called in protest against failure of attempts to arbitrate a dispute
between employers and workers in several crafts, that had crippled
shipping and transportation facilities.
Nunez Reported Dead.
The only casualty reported by the police was the serious wound-
ing of Bravo Nunez, a member of the city force, who had been,
reported as having died.
While officers carried on a round-
Reed, Borah Debate up in three sections of the city,
on Who Started War new disorders broke out elsewhere
Three street cars were overturned
(By Associated Press) and attacked by mobs of strikers,
WASHINGTON, Dec. 9. - The indataet e carsre
question of w h o started the indignant because the cars were
World War was raised in the functioning in defiance to the
Senate today and a brief but strike. The strikers attacked vege-
vigorous debate ensued. table peddlers, and wrecked their
S e n a t o r Reed, Republican, carts because they refused to join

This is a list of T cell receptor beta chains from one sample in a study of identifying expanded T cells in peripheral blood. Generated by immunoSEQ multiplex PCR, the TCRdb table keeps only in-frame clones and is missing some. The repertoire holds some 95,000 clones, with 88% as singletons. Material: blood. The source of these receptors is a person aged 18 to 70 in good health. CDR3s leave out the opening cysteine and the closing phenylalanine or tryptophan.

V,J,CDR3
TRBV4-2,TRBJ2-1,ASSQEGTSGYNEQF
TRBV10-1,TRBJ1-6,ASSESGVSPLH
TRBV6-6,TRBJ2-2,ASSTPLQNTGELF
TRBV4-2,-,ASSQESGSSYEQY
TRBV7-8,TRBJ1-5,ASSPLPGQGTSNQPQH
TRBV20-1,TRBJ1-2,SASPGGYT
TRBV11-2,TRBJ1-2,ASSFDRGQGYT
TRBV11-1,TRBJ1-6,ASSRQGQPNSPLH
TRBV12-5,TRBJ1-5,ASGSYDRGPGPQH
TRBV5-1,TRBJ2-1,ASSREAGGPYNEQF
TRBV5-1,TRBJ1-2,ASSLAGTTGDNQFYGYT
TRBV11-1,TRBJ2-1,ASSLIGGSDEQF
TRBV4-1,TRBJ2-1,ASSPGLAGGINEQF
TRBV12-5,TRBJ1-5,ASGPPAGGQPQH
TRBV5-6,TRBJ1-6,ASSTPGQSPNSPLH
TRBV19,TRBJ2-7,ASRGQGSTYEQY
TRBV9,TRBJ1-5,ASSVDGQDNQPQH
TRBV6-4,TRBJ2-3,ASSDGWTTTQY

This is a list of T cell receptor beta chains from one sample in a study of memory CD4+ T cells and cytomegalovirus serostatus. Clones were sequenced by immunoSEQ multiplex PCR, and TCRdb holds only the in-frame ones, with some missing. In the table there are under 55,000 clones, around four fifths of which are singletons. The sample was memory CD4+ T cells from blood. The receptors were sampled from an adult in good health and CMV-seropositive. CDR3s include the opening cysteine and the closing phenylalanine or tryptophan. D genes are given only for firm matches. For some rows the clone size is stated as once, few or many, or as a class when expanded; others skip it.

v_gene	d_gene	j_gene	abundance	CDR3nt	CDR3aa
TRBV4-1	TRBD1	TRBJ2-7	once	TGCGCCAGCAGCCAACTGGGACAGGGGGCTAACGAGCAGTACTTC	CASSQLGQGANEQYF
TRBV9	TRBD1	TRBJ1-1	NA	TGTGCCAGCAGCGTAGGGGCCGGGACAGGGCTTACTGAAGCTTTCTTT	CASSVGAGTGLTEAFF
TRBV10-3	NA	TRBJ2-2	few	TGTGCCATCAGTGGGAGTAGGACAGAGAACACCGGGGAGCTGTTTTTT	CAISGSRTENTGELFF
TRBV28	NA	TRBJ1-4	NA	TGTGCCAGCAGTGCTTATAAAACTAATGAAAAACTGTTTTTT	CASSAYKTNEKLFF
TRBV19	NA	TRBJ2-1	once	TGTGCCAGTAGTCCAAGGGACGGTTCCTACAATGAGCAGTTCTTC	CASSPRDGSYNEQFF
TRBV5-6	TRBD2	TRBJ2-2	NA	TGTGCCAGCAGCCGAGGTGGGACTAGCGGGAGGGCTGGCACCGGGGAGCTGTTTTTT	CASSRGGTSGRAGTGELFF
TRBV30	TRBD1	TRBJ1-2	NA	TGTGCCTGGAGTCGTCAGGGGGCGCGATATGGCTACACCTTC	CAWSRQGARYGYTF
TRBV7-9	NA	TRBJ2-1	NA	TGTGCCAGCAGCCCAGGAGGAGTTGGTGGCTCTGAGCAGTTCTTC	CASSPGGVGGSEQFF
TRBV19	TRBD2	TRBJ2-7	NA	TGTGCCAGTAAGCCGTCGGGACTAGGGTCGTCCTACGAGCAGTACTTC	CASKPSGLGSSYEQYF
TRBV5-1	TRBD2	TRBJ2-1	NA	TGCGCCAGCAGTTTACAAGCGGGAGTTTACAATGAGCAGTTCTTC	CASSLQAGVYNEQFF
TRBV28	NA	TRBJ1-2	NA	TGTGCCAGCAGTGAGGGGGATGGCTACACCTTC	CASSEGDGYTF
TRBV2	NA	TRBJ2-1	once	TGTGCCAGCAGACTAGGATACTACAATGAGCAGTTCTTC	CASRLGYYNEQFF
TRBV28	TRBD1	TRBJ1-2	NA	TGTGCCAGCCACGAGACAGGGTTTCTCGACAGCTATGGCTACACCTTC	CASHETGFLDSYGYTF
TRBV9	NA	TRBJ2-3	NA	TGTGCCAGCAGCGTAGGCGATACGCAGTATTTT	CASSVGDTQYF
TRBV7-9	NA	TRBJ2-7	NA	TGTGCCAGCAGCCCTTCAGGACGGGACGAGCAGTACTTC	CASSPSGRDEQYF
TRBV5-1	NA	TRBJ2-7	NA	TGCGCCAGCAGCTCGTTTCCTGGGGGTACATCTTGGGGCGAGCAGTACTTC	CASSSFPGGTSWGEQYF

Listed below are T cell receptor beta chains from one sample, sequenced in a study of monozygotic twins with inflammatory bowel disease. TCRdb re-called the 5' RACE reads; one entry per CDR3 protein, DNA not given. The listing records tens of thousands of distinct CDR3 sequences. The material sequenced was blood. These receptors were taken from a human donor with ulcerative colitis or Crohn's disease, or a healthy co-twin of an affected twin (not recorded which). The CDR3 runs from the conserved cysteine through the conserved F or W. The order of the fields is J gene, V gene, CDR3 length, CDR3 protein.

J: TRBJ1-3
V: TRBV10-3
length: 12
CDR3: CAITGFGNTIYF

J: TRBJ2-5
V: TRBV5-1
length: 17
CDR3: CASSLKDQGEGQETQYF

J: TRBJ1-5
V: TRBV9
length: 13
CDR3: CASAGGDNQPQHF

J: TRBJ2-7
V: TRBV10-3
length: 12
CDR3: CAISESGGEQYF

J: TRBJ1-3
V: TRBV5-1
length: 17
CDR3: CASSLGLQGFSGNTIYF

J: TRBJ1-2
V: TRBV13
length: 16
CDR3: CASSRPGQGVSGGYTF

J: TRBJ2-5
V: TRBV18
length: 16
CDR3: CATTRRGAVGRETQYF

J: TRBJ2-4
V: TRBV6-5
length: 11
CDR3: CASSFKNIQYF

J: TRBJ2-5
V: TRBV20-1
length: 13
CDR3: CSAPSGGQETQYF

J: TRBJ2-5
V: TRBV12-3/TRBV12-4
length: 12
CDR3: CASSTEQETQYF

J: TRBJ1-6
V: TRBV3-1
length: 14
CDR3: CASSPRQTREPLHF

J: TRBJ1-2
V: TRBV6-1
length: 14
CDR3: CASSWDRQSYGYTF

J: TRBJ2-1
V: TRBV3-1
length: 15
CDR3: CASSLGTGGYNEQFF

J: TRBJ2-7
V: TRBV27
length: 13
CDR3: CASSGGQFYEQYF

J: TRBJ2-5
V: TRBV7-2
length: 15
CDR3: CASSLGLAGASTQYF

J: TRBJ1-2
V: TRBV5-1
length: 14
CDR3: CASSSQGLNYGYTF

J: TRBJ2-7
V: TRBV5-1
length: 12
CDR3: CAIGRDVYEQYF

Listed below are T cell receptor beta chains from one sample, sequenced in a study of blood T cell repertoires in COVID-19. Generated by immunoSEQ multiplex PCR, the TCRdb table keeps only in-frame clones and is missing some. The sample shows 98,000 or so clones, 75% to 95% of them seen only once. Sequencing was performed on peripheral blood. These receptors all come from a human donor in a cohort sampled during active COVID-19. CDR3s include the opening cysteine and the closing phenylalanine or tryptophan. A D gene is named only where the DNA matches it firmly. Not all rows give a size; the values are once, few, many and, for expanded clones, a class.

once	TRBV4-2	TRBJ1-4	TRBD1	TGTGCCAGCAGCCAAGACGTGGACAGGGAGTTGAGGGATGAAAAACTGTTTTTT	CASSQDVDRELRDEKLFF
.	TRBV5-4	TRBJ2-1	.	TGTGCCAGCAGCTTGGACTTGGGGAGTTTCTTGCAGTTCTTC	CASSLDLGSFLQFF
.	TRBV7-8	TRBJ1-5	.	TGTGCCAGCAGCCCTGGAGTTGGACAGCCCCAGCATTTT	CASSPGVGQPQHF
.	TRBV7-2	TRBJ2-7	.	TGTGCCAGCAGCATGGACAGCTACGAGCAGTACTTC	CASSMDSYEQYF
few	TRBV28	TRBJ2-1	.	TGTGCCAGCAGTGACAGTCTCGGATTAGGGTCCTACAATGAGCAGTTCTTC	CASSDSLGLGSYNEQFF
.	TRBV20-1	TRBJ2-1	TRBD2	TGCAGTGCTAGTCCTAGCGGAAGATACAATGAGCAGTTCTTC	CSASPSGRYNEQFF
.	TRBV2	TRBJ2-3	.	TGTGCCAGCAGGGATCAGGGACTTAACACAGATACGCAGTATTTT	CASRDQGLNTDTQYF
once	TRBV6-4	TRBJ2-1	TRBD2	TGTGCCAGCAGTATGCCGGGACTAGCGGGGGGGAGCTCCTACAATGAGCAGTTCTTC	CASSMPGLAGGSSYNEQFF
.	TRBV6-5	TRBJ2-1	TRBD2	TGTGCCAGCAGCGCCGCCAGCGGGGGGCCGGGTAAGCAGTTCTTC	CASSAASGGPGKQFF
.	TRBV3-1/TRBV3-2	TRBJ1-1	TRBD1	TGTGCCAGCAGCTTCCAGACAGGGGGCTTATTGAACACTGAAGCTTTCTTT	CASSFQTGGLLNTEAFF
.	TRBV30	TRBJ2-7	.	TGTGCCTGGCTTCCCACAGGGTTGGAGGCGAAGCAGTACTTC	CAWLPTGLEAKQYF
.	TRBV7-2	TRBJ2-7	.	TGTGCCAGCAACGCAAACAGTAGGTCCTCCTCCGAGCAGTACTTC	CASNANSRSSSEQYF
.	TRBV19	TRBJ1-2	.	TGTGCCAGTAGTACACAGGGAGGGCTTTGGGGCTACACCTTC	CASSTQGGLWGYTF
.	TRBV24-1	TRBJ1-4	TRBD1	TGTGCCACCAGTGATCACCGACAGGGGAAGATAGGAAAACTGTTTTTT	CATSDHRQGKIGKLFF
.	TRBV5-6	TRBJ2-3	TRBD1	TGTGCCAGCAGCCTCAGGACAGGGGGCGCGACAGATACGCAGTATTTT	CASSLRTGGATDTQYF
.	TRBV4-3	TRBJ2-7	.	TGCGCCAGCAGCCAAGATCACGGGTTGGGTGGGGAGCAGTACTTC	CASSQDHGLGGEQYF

Pennsylvania, blamed Germany. the walk-out.
Senator Borah, Repubhlcan, Ida-
ho, thought Great Britain and
France must share in the res-
It all began in a discussion of
international debt cancellations,
preciptated by Senator Copeland,
Democrat, ,New York, who sought
to insert a magazine article on
that subject into the Congres-
Reed asked if it was not Ger-
man propaganda, and said, he
w o u ld oppose with his last
"ounce of strength" the cancel-
lation of German reparation be-
cause, in his opinion, Germany
caused the war.
Borah immediately disagreed
and opposed another Reed as-
sertion, to the effect that Ger-
many was not paying excessive-
Senator Dill, Democrat, Wash-
ington, asked that the d e b t